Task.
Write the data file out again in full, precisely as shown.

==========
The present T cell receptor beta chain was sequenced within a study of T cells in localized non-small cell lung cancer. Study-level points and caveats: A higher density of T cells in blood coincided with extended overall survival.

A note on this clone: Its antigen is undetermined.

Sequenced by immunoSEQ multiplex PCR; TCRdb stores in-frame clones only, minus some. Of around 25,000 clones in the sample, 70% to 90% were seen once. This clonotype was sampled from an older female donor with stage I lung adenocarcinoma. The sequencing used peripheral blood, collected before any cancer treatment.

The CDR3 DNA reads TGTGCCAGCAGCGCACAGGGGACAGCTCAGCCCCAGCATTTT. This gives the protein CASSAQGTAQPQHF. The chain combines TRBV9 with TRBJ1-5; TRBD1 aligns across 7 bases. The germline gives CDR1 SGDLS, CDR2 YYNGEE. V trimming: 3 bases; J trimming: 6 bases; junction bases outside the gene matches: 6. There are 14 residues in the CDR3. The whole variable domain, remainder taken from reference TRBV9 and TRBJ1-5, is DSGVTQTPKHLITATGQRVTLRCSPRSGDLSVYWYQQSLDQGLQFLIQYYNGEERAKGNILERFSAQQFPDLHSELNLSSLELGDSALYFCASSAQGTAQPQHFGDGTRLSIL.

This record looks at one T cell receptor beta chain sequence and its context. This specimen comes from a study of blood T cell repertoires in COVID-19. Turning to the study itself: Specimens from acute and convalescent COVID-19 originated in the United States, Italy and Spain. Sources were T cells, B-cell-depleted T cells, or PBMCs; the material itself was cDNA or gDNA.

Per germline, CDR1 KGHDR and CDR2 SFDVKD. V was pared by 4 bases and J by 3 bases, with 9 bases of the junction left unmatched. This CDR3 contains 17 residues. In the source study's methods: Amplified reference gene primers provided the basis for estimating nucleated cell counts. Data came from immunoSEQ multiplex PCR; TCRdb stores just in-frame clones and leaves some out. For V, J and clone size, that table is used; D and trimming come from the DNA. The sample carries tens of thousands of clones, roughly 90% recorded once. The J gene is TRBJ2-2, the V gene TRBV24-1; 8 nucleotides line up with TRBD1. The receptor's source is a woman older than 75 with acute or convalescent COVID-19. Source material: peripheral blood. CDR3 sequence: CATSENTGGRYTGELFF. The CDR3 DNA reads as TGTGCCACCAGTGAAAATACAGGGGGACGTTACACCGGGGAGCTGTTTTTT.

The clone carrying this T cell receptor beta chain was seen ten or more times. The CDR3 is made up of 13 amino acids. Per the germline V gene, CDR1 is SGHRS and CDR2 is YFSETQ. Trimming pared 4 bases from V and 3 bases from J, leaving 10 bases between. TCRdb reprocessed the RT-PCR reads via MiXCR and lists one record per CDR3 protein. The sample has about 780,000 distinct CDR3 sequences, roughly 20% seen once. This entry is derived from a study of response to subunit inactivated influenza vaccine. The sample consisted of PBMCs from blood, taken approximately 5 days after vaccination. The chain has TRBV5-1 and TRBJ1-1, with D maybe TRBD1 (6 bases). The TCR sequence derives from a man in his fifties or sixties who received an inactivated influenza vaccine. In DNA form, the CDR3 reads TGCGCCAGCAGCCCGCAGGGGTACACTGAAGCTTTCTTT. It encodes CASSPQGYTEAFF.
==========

The present T cell receptor beta chain was sequenced within a study of T cells in localized non-small cell lung cancer. Study-level points and caveats: A higher density of T cells in blood coincided with extended overall survival.

A note on this clone: Its antigen is undetermined.

Sequenced by immunoSEQ multiplex PCR; TCRdb stores in-frame clones only, minus some. Of around 25,000 clones in the sample, 70% to 90% were seen once. This clonotype was sampled from an older female donor with stage I lung adenocarcinoma. The sequencing used peripheral blood, collected before any cancer treatment.

The CDR3 DNA reads TGTGCCAGCAGCGCACAGGGGACAGCTCAGCCCCAGCATTTT. This gives the protein CASSAQGTAQPQHF. The chain combines TRBV9 with TRBJ1-5; TRBD1 aligns across 7 bases. The germline gives CDR1 SGDLS, CDR2 YYNGEE. V trimming: 3 bases; J trimming: 6 bases; junction bases outside the gene matches: 6. There are 14 residues in the CDR3. The whole variable domain, remainder taken from reference TRBV9 and TRBJ1-5, is DSGVTQTPKHLITATGQRVTLRCSPRSGDLSVYWYQQSLDQGLQFLIQYYNGEERAKGNILERFSAQQFPDLHSELNLSSLELGDSALYFCASSAQGTAQPQHFGDGTRLSIL.

This record looks at one T cell receptor beta chain sequence and its context. This specimen comes from a study of blood T cell repertoires in COVID-19. Turning to the study itself: Specimens from acute and convalescent COVID-19 originated in the United States, Italy and Spain. Sources were T cells, B-cell-depleted T cells, or PBMCs; the material itself was cDNA or gDNA.

Per germline, CDR1 KGHDR and CDR2 SFDVKD. V was pared by 4 bases and J by 3 bases, with 9 bases of the junction left unmatched. This CDR3 contains 17 residues. In the source study's methods: Amplified reference gene primers provided the basis for estimating nucleated cell counts. Data came from immunoSEQ multiplex PCR; TCRdb stores just in-frame clones and leaves some out. For V, J and clone size, that table is used; D and trimming come from the DNA. The sample carries tens of thousands of clones, roughly 90% recorded once. The J gene is TRBJ2-2, the V gene TRBV24-1; 8 nucleotides line up with TRBD1. The receptor's source is a woman older than 75 with acute or convalescent COVID-19. Source material: peripheral blood. CDR3 sequence: CATSENTGGRYTGELFF. The CDR3 DNA reads as TGTGCCACCAGTGAAAATACAGGGGGACGTTACACCGGGGAGCTGTTTTTT.

The clone carrying this T cell receptor beta chain was seen ten or more times. The CDR3 is made up of 13 amino acids. Per the germline V gene, CDR1 is SGHRS and CDR2 is YFSETQ. Trimming pared 4 bases from V and 3 bases from J, leaving 10 bases between. TCRdb reprocessed the RT-PCR reads via MiXCR and lists one record per CDR3 protein. The sample has about 780,000 distinct CDR3 sequences, roughly 20% seen once. This entry is derived from a study of response to subunit inactivated influenza vaccine. The sample consisted of PBMCs from blood, taken approximately 5 days after vaccination. The chain has TRBV5-1 and TRBJ1-1, with D maybe TRBD1 (6 bases). The TCR sequence derives from a man in his fifties or sixties who received an inactivated influenza vaccine. In DNA form, the CDR3 reads TGCGCCAGCAGCCCGCAGGGGTACACTGAAGCTTTCTTT. It encodes CASSPQGYTEAFF.